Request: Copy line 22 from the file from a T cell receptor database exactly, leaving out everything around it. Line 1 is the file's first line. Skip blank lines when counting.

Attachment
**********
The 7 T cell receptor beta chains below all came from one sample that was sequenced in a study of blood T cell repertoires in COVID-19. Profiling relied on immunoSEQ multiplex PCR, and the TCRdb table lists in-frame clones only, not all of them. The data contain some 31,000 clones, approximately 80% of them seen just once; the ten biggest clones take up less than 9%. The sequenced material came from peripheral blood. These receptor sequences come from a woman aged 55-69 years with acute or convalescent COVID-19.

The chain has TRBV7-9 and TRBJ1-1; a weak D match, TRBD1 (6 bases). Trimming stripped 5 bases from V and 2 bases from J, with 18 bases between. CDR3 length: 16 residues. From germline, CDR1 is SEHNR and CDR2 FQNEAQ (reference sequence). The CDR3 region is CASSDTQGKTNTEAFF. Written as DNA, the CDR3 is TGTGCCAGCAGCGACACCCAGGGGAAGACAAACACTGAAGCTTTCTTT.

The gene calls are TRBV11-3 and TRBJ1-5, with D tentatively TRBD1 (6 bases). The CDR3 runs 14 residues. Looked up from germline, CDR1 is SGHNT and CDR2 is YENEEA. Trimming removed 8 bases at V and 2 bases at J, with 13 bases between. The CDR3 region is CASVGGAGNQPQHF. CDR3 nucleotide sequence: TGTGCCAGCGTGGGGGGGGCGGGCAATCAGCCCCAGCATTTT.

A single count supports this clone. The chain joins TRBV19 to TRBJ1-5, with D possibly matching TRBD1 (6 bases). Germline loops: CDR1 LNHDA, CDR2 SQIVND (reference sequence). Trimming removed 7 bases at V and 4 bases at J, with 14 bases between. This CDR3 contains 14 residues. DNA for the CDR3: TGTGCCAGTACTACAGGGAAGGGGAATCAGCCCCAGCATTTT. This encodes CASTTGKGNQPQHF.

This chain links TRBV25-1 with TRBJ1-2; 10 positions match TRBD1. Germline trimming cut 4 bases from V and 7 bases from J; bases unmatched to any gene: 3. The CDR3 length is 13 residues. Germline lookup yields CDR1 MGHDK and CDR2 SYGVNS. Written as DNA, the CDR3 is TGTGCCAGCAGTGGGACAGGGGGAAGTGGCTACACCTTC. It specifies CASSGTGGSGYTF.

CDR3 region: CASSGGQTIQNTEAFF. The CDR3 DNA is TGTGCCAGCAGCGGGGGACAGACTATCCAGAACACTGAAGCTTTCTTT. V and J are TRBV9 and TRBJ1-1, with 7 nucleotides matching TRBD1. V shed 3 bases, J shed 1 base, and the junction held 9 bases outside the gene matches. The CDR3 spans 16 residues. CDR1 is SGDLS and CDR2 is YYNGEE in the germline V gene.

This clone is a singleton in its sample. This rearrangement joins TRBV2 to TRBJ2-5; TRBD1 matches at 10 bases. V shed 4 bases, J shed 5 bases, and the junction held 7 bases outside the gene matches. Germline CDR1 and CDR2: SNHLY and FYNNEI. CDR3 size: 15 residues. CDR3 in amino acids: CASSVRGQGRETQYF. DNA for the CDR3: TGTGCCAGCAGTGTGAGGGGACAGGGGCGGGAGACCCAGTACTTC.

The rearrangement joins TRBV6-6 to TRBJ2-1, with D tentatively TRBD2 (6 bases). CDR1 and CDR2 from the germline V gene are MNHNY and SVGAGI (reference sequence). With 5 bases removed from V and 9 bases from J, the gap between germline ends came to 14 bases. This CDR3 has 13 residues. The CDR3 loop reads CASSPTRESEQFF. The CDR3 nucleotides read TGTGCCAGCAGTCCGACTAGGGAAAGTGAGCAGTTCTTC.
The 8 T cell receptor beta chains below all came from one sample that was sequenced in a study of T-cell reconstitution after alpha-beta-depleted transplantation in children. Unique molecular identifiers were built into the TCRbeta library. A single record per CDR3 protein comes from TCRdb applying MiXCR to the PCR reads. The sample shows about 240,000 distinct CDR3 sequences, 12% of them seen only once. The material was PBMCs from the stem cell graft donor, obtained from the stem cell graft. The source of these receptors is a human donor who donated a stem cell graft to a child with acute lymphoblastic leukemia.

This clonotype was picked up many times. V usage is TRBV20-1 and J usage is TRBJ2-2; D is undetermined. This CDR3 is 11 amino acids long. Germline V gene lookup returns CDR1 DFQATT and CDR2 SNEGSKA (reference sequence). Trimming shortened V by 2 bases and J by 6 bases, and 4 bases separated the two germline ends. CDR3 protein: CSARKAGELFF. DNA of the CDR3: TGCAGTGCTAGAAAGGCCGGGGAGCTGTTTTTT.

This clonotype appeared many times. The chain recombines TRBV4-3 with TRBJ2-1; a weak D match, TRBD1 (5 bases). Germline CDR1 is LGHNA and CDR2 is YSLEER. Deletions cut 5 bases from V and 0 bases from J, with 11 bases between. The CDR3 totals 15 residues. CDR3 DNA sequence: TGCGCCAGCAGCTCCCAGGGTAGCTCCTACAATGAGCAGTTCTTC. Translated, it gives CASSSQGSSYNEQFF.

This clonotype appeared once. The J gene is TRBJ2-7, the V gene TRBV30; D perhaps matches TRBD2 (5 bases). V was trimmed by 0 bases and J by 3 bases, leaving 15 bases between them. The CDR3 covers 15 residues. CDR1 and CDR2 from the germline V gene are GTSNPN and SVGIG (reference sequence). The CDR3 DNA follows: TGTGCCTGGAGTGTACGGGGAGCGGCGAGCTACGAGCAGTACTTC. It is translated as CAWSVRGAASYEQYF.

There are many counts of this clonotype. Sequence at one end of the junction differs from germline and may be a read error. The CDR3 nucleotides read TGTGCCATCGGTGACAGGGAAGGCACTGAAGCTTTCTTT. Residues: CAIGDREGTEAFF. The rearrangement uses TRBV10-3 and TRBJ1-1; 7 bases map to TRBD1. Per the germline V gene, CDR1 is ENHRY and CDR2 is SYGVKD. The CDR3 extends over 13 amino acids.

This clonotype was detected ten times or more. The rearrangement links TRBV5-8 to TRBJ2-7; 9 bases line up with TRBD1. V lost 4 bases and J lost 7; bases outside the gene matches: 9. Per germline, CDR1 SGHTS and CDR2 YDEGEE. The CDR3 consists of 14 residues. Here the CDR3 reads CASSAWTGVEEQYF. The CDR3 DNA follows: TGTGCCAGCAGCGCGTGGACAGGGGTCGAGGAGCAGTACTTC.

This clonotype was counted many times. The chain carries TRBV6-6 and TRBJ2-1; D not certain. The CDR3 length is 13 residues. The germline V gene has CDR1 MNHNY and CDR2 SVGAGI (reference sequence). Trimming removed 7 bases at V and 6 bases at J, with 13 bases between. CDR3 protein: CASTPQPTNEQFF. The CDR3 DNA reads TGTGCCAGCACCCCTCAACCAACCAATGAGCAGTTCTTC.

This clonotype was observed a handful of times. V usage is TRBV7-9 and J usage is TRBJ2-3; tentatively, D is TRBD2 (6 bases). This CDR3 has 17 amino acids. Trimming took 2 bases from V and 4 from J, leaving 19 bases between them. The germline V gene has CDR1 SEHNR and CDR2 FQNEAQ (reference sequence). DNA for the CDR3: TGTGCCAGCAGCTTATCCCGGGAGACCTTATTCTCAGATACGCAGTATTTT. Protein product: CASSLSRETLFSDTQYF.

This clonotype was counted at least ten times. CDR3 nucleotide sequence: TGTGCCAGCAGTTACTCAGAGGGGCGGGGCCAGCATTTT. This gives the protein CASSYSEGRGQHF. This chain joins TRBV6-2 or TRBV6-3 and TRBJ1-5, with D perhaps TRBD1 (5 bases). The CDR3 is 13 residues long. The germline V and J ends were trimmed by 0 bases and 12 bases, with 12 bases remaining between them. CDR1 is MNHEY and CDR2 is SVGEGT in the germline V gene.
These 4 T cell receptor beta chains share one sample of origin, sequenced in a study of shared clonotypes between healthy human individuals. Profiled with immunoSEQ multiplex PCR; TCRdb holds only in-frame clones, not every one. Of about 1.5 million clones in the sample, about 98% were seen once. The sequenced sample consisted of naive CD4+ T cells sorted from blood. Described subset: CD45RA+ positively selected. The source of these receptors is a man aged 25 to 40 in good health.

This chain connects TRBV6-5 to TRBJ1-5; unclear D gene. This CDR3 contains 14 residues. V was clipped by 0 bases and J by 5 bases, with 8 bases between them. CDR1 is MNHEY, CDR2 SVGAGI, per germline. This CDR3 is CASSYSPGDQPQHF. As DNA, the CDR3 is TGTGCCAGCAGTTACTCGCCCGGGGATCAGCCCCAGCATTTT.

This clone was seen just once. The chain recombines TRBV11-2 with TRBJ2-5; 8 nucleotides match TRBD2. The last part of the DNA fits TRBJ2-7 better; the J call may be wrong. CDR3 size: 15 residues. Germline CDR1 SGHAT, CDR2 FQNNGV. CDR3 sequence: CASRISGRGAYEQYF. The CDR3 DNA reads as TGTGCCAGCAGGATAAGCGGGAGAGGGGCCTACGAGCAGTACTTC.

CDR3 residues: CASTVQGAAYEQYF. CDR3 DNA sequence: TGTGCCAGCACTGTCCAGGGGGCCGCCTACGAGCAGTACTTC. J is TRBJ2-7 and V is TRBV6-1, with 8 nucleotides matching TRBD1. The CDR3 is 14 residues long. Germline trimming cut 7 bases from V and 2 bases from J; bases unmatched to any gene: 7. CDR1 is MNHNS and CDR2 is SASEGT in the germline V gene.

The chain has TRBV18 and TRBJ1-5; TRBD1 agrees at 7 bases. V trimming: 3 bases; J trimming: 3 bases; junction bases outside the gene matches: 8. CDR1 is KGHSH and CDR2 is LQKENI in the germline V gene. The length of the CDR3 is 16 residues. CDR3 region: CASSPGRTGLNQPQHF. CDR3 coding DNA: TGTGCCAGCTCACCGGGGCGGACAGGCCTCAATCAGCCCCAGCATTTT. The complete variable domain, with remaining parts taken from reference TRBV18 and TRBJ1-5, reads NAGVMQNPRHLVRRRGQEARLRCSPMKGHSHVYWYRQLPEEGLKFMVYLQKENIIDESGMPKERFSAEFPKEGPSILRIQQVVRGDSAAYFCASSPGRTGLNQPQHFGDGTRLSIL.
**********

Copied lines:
The chain has TRBV18 and TRBJ1-5; TRBD1 agrees at 7 bases. V trimming: 3 bases; J trimming: 3 bases; junction bases outside the gene matches: 8. CDR1 is KGHSH and CDR2 is LQKENI in the germline V gene. The length of the CDR3 is 16 residues. CDR3 region: CASSPGRTGLNQPQHF. CDR3 coding DNA: TGTGCCAGCTCACCGGGGCGGACAGGCCTCAATCAGCCCCAGCATTTT. The complete variable domain, with remaining parts taken from reference TRBV18 and TRBJ1-5, reads NAGVMQNPRHLVRRRGQEARLRCSPMKGHSHVYWYRQLPEEGLKFMVYLQKENIIDESGMPKERFSAEFPKEGPSILRIQQVVRGDSAAYFCASSPGRTGLNQPQHFGDGTRLSIL.